April 8, 2015 |
Philip Glass has been such a constant compositional presence over the last 40 years that only with the arrival of his memoir, Words Without Music (W.W. Norton & Co. $29.95), do you realize how long overdue it is. The book chronicles his Baltimore upbringing, education in Paris, and travels in Europe and India. But it rightly touches on only the major works of his early and middle periods, gracefully leaving the reader to conclude how much the 78-year-old Glassv - who will appear at the Free Library on Tuesday evening - has changed the cutting-edge music world, how that world is run, how pieces are made and disseminated, and the value of his having saved serious music from the hegemony of modernism.
February 17, 2014 |
Godfrey Reggio wants us all to take a breath, to be still. In Visitors , which had its world premiere in September at the Toronto International Film Festival, the experimental filmmaker serves up slow-motion black-and-white close-ups of people, and meditative pans of buildings and landscapes. The ambitious project moves to a rhythm that we have become entirely unaccustomed to. "I wanted something extremely slow," says Reggio, whose first film, 1982's Koyaanisqatsi , presented a pixilated, time-lapse record of a world out of balance, overpopulated, undernourished, despoiling itself - all to a pulsing Philip Glass score.
April 26, 2013 |
Icarus without feathers - and with a semi-happy ending - can still be Icarus. In a new version created jointly by physicist/author Brian Greene, playwright David Henry Hwang, and composer Philip Glass, the paragon of youthful hubris lives in an age well beyond the wax wings of antiquity, piloting a spacecraft that veers too close to a black hole. You might think you know the rest, but Icarus at the Edge of Time , which enveloped Verizon Hall on Wednesday with a huge video screen, narrator, and the Philadelphia Youth Orchestra, has a smarter message: Respect the unknown.
April 21, 2013
Sunday Royal performances The pastiche ballet La Fille Mal Gardée made its debut in 1789, two weeks before the fall of the Bastille. The comic work has been revived in many forms since, but it's Frederick Ashton's 1960 adaptation that has taken first place for the last half-century. A film of the Royal Ballet's recent production screens at 12:30 p.m. at the County Theater , 20 E. State St., Doylestown. Tickets are $18. Call 215-348-3456. . . . Tchaikovsky's best opera, Eugene Onegin , is a sublime adaptation of Pushkin's tale of a selfish and destructive nobleman.
April 21, 2013 |
If there's one thing Ira Glass knows, it's that you can't put a dance performance on the radio. The public radio journalist, who hosts NPR's popular weekly newsmagazine This American Life , was hit with that truth - and the resulting conundrum - two years ago when he fell in love with a performance by New York choreographer Monica Bill Barnes' modern dance ensemble. "I was struck by how the aesthetics of her show matched the tone and feeling of the radio show I do," Glass, 54, said this week in a phone interview.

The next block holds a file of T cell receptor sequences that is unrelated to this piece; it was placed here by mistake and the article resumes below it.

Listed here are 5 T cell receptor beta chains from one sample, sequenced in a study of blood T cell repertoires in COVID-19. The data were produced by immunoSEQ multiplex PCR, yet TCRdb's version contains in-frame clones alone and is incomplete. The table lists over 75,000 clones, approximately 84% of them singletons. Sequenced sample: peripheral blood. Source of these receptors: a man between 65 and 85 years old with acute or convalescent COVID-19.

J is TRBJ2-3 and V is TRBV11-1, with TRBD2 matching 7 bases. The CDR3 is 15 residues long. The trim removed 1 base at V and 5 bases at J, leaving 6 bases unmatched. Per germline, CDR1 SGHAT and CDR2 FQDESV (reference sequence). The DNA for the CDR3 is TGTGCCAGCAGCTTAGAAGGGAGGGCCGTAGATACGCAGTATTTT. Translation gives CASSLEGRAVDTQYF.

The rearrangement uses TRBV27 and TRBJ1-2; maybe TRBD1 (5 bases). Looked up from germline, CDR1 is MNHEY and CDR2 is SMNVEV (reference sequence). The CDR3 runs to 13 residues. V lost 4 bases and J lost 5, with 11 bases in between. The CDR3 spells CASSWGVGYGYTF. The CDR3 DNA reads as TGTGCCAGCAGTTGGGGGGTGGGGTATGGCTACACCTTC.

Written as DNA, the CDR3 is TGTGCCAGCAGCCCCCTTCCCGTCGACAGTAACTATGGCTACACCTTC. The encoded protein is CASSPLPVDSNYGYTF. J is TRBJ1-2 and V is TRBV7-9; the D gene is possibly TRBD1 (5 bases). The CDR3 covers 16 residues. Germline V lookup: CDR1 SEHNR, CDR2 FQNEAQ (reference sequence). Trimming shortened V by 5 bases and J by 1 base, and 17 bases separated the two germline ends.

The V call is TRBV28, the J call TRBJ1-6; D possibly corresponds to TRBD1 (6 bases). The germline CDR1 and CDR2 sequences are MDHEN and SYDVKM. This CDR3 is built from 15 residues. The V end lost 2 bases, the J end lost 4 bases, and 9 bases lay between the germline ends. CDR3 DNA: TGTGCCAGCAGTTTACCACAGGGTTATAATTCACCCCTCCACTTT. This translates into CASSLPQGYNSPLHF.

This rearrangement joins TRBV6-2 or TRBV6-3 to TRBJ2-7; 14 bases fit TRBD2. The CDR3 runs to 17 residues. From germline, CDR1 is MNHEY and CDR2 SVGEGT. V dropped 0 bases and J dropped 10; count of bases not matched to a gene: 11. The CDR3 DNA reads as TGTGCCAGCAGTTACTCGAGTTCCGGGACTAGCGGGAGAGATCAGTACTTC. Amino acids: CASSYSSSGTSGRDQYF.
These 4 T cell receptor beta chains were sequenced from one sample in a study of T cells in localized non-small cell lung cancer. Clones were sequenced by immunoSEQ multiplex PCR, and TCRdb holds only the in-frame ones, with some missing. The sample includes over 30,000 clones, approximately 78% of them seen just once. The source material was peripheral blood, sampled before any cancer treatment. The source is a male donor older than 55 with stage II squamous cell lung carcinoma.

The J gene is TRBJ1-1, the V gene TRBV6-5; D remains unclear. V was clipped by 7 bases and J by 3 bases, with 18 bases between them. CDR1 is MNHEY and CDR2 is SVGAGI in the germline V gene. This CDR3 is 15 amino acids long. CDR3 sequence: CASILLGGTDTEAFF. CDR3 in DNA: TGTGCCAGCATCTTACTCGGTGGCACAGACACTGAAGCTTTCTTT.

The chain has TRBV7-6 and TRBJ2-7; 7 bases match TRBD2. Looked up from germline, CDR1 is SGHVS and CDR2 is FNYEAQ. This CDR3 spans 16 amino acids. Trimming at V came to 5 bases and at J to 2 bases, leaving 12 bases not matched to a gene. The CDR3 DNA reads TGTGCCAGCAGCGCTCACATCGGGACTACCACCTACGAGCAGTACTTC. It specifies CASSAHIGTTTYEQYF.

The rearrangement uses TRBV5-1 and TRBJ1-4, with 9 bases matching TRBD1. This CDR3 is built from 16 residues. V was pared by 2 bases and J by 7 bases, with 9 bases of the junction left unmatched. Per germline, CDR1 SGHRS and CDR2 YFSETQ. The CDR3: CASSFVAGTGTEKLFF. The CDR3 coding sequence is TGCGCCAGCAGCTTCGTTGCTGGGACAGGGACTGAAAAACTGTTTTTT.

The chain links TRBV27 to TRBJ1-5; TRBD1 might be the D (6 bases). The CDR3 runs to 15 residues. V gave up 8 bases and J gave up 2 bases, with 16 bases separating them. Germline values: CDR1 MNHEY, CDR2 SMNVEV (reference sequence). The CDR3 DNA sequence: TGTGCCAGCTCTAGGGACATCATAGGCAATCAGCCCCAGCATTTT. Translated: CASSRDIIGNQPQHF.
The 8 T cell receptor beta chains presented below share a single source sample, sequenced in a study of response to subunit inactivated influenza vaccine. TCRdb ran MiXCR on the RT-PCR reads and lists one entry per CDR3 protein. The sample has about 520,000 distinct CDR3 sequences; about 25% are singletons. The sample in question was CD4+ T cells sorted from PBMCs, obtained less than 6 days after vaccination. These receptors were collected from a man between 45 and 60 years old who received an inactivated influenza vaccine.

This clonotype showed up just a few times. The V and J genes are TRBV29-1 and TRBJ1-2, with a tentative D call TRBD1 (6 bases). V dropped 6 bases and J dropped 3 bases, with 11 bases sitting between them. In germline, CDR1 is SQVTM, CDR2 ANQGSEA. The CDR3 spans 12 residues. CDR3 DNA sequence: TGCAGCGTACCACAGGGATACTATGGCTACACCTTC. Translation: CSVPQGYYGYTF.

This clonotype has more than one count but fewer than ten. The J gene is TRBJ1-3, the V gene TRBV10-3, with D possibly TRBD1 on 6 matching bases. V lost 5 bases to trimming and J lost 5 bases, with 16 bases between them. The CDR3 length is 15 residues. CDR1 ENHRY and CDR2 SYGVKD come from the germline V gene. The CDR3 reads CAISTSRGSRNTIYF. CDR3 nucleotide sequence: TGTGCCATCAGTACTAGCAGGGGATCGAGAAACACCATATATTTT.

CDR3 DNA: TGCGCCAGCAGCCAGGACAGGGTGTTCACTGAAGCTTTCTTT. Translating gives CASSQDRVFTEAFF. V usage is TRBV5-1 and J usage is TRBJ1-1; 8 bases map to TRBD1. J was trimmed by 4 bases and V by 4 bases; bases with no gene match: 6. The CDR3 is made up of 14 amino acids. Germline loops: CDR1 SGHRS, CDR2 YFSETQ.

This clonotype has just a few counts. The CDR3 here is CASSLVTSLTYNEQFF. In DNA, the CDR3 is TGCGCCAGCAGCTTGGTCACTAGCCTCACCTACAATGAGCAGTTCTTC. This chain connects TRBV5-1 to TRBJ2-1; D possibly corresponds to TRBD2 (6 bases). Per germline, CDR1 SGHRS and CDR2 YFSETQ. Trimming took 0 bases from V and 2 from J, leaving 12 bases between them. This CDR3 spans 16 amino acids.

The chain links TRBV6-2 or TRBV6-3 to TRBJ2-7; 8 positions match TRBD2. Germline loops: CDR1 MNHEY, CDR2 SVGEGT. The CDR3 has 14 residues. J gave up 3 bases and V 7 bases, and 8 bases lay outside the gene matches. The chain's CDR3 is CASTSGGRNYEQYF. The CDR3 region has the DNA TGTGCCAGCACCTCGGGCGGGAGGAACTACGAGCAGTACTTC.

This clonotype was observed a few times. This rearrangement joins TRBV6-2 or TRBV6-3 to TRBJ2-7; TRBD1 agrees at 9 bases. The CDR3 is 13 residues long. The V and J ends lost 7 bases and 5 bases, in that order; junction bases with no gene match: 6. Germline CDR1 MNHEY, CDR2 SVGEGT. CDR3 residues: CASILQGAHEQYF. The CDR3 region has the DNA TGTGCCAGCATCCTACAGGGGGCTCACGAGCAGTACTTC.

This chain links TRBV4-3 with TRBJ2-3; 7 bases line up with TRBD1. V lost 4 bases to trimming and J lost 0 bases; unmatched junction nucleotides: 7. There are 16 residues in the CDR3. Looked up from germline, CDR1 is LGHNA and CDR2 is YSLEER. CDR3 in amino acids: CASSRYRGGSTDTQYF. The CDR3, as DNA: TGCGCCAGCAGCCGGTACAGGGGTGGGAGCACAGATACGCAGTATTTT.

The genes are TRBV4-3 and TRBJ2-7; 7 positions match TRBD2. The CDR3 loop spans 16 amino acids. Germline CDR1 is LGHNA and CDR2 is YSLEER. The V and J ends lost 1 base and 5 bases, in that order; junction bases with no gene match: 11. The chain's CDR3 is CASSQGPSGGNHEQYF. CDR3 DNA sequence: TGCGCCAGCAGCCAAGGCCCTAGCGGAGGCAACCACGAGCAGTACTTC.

April 19, 2013 |
I RA GLASS is the Jessica Simpson of public radio. Not the new, pregnant designer Jessica Simpson. The old, singing, can't dance a lick Jessica Simpson. That Jessica used to surround herself with dancers to hide her own immobility. And that brings us to Glass. The "This American Life" host will present the world premiere of "One Radio Show, Two Dancers," a night of stories and dance, courtesy of Monica Bill Barnes and Anna Bass , Saturday and Sunday at the Annenberg Center.
March 14, 2013 |
Curtis Chamber Orchestra is hitting the road with its customary vigor and intelligence, though its program - performed Monday at the Kimmel Center, subsequently in Washington and New York - was a this-and-that calling card perhaps aimed more at establishing the Curtis Institute identity than at making a cohesive artistic statement. The exterior conceit in this concert, presented by the Philadelphia Chamber Music Society, was a musical meeting ground between two starry Curtis graduates from different generations, violinists Jennifer Koh (2002)
March 8, 2010 |
A change of venue, some unlikely collaborators, and a forward-looking program conspired to give the Philadelphia Singers a near-full house at the 970-seat Zellerbach Theatre for Saturday's "Glass, Reich, Bryars" concert. Artistically, it was nearly all it promised to be. The program's supposed big deal - the first live performance of the already-recorded 1994 Persephone by Philip Glass - was pleasant enough, though Steve Reich's You Are (Variations) was the primary triumph for the combined Philadelphia Singers, Relache ensemble, and Orchestra 2001.
April 16, 2008 |
Success was all but decreed for Chinese composer Tan Dun and his Piano Concerto, premiered over the weekend by Lang Lang and the New York Philharmonic. Philip Glass returned to the grand opera stage with a new production of Satyagraha at the Metropolitan Opera, and the young, pierced-and-tattooed audience - plus a flock of Tibetan monks - were all set to adore the opera, seemingly no matter what happened. Both events had more in common than their prestigious circumstances. These composers seem oddly immune to failure.
May 9, 2005 |
New music has long gravitated toward the portrayal of dream states. When it is less tethered to any particular key center, music more easily becomes less graphic and more otherworldly. It's a tendency composer Sebastian Currier explores to maximum effect in Nightmaze, a multimedia piece about a highway road trip that goes places Thelma and Louise never imagined. Premiered by Network for New Music Friday at Temple University's Rock Hall, Nightmaze is based on a scenario by novelist Thomas Bolt.